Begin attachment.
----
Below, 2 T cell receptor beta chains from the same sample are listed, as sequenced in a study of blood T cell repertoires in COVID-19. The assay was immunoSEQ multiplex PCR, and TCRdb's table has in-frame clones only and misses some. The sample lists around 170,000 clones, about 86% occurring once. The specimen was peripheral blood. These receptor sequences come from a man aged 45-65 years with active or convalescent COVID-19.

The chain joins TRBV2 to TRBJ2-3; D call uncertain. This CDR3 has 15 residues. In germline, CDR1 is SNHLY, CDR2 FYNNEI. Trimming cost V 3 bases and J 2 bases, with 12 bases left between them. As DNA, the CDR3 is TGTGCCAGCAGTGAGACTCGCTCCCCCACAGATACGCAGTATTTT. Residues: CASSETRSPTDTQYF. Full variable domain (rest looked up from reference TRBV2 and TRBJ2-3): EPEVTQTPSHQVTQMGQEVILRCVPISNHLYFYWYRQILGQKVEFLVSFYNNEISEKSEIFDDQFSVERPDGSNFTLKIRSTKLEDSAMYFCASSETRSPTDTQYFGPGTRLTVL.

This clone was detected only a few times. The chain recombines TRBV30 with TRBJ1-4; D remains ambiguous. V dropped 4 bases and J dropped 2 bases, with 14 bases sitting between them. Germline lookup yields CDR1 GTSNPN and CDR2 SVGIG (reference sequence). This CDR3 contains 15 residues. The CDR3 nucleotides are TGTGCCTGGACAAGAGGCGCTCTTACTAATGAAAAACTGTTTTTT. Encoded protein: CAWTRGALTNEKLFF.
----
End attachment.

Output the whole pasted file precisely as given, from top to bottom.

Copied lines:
Below, 2 T cell receptor beta chains from the same sample are listed, as sequenced in a study of blood T cell repertoires in COVID-19. The assay was immunoSEQ multiplex PCR, and TCRdb's table has in-frame clones only and misses some. The sample lists around 170,000 clones, about 86% occurring once. The specimen was peripheral blood. These receptor sequences come from a man aged 45-65 years with active or convalescent COVID-19.

The chain joins TRBV2 to TRBJ2-3; D call uncertain. This CDR3 has 15 residues. In germline, CDR1 is SNHLY, CDR2 FYNNEI. Trimming cost V 3 bases and J 2 bases, with 12 bases left between them. As DNA, the CDR3 is TGTGCCAGCAGTGAGACTCGCTCCCCCACAGATACGCAGTATTTT. Residues: CASSETRSPTDTQYF. Full variable domain (rest looked up from reference TRBV2 and TRBJ2-3): EPEVTQTPSHQVTQMGQEVILRCVPISNHLYFYWYRQILGQKVEFLVSFYNNEISEKSEIFDDQFSVERPDGSNFTLKIRSTKLEDSAMYFCASSETRSPTDTQYFGPGTRLTVL.

This clone was detected only a few times. The chain recombines TRBV30 with TRBJ1-4; D remains ambiguous. V dropped 4 bases and J dropped 2 bases, with 14 bases sitting between them. Germline lookup yields CDR1 GTSNPN and CDR2 SVGIG (reference sequence). This CDR3 contains 15 residues. The CDR3 nucleotides are TGTGCCTGGACAAGAGGCGCTCTTACTAATGAAAAACTGTTTTTT. Encoded protein: CAWTRGALTNEKLFF.